But first he must tempt the high king to accept his challenge. “You will never conquer my world, Porteas. For the men of Balor are weaklings compared to the robust men of my race. Why else would I, who am no warrior and a mere youth among druids, have walked alone into your world to challenge you?” He lifted his staff and poked it provocatively at the Balorian's chest. “Now will you fight me, half-man, or show yourself a coward to all present?”

Ire flickered briefly in Porteas' eyes, then faded into cool determination. “It is a pity you leave me no choice but to destroy you. You might have lived here as my vassal, learned from me and I from you. But so be it. If we must fight, I will at least grant you equal equipment and weaponry.”

So saying, he stamped his spear once on the ground and pointed it at Valin. In a noiseless wave, gleaming armor encased the druid from head to foot. Sword and dagger now hung from his belt, and his wand had become a spear.

Valin wondered at how easily the accoutrements had materialized. But he sensed at once how, in this Balorian clime, he could reverse the spell just as quickly.

“I thank you,” he said. “But I decline.”

The druid stamped the butt of the spear on the ground and changed it back into a staff. The heavy armor vanished and his own garb reappeared.

For an instant, Porteas' expression disclosed his surprise at how readily the druid wielded the powers of Balor. Then the high king shrugged and touched his spear point to his chest.

“As you wish,” he said. “The killing will take longer this way. But I will not have it said I slew you with unfair advantage.”

As he spoke his armor vanished. Now he stood clad in silk and linen, a dagger like Valin's in his belt, a stout quarterstaff in his hand.

Valin spread his feet and leveled his staff, his confidence rising. Though Porteas was a mighty warrior in this world, Valin had greater size, and knew well the use of staff and dagger.

Even as he set his eyes on Porteas, the druid fixed his mind on his friends, and through them, on the Earth. Valin needed that connection with his own world. For the spirit of Balor was a constant presence, a vast intelligence seeking to pry its way into his thoughts. The druid realized that if he once let sympathy for that great spirit creep into his mind, his will would falter and his defeat would be sure.

The combatents circled, Porteas moving with the assurance of a practiced warrior, Valin's motions equally smooth. When Porteas showed an opening, the druid attacked without hesitation.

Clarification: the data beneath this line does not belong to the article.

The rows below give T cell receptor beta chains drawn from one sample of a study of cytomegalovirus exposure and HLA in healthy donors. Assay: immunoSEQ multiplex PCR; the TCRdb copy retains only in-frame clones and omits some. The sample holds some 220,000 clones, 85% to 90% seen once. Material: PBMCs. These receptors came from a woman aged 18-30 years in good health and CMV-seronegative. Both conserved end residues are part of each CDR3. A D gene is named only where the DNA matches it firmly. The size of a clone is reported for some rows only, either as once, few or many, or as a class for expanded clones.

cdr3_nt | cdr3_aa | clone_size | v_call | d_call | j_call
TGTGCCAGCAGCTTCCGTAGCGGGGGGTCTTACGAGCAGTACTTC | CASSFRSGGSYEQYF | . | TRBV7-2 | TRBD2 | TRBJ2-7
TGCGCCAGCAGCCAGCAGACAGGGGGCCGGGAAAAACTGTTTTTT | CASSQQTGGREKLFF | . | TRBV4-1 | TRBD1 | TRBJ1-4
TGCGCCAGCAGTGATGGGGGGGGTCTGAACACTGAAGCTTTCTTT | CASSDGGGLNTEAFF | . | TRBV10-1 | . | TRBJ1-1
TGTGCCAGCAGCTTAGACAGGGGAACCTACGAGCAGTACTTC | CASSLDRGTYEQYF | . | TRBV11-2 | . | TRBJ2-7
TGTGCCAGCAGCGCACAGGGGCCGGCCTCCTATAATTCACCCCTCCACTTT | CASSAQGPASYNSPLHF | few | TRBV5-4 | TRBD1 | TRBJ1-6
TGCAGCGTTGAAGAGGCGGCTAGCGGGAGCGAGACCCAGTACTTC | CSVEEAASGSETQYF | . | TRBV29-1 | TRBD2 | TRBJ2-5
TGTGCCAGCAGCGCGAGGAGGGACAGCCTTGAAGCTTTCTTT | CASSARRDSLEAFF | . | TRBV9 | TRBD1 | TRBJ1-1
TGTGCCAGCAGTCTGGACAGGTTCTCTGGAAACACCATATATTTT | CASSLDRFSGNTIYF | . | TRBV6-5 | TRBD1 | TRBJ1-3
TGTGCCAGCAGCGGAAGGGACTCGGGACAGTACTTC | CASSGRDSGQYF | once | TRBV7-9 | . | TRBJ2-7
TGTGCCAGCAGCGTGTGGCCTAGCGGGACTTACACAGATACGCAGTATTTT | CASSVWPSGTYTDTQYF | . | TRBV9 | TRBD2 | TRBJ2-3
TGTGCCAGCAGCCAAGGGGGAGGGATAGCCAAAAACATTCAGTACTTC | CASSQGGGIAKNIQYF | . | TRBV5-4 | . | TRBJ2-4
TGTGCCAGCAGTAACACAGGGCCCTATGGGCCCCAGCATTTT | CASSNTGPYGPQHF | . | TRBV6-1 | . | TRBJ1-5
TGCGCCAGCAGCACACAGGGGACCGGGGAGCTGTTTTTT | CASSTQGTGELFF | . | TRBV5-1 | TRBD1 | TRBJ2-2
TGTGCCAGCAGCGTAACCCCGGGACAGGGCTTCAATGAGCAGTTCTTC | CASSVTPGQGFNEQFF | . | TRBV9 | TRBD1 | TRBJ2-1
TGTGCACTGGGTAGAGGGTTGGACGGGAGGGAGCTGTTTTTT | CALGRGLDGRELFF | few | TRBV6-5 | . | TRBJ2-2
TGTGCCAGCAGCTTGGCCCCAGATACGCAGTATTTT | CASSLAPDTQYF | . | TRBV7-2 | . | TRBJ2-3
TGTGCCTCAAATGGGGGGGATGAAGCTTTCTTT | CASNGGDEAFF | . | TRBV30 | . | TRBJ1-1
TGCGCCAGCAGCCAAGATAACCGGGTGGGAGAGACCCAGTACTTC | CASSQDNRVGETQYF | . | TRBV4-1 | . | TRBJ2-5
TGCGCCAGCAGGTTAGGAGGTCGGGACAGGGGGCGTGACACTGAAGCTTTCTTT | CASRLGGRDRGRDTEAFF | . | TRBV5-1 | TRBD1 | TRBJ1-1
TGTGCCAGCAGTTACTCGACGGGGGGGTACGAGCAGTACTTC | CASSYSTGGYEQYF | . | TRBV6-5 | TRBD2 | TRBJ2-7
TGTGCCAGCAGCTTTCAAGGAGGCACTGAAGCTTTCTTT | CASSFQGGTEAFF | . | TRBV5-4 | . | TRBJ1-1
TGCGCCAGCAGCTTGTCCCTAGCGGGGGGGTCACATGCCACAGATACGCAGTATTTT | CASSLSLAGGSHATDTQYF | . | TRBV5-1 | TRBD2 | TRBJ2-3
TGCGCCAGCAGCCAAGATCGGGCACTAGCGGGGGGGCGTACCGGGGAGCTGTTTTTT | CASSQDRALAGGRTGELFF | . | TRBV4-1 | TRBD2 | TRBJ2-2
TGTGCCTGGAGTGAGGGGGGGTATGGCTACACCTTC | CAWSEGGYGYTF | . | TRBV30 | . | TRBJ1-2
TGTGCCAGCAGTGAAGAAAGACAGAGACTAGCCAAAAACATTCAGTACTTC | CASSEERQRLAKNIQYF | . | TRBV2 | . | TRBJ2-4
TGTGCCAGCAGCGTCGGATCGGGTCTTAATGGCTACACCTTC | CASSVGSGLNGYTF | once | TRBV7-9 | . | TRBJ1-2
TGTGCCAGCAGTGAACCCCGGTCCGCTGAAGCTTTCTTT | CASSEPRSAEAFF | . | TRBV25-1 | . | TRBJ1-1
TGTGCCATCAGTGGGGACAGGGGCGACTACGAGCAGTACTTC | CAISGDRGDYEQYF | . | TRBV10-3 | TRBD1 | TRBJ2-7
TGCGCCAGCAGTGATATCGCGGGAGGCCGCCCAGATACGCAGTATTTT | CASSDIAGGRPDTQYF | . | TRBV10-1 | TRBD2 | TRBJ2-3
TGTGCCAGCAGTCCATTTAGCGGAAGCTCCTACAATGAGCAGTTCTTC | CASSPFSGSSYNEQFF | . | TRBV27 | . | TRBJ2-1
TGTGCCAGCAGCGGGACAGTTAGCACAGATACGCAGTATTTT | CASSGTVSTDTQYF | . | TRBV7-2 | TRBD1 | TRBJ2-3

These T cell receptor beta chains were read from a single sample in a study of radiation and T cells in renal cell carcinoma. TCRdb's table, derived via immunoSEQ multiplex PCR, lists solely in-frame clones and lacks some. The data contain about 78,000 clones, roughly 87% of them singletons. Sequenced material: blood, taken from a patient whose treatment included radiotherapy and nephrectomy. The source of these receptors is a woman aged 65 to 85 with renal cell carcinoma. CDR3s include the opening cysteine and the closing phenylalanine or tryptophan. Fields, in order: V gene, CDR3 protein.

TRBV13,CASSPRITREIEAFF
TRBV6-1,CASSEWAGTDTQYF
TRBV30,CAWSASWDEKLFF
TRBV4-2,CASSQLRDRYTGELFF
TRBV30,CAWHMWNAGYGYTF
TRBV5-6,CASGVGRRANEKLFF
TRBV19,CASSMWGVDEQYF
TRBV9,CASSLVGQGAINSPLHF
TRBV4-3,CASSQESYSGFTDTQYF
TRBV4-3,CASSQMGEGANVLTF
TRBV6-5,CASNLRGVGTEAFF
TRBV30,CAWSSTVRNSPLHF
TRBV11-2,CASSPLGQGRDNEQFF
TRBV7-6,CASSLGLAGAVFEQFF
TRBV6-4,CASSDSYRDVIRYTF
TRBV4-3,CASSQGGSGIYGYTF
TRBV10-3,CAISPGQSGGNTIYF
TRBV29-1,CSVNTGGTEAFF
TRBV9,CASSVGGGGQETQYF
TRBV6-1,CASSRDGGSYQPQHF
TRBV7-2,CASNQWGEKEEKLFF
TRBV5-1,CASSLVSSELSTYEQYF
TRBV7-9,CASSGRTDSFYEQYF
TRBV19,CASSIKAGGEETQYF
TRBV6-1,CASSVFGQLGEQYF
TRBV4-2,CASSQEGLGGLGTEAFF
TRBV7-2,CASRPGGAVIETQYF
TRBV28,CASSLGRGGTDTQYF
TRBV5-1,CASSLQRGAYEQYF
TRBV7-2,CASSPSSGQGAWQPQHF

The staffs met with a loud cracking noise. Valin swung and thrust and leapt backward, reaching with his mind to cripple his foe's confidence, repelling a similar mental attack by Porteas.

With minds and limbs they grappled, the fury of the combat growing. Finally the sticks crashed together with such force that both splintered and broke.

Valin stood panting, the thin air of Balor starting to affect him. Porteas gave a flinty smile and drew the black-bladed dagger from his belt. Valin drew his knife and the circling began anew.

For a while Valin had the advantage. Quick feints and darting thrusts drove the smaller Balorian back and kept him on the defensive. But Porteas defended well, and soon Valin's arm grew heavy, his lungs struggling for breath.

His sense of contact with the Earth began to weaken. The great soul of Balor pulled at his mind. What right had he to tamper with the foundations of this world? Was not the integrity of this land as sacred as any other? Such questions nibbled at his will even as Valin fought to suppress them.

Porteas read his plight. “You made a mistake in coming here, Valin. You might have had a chance to triumph on your soil, but not here. Not when you cannot close your mind to the voices of the world.”

His black blade swung in and Valin had to stagger back to avoid it. Realizing he could not last much longer, the druid attacked with desperate intensity.

But Porteas had waited for this. He showed enough of an opening to tempt Valin's thrust, then sprang aside, dropping low and stabbing at the druid's leg. Valin drew his knife back to parry, but Porteas' arm bent around the parry as no human arm could have bent.

The point stabbed into Valin's thigh. The druid froze, pain searing through all the nerves in his body. With a grimace, he gazed down at his leg.

It was turning to stone.

A hoarse cheer arose from the Balorian soldiers. The noise grew louder and louder in Valin's skull. Groaning in despair, the druid searched overhead for the moon of Earth, saw it sinking toward the west. With a sudden thought he reached into his pocket and grasped the stone given him by the Master of the Plain of Teeth.

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About the author

CorbinJay

Bio: Wandering scribe washed ashore in this strange and wondrous land.
Published in other places under the name "Jack Massa."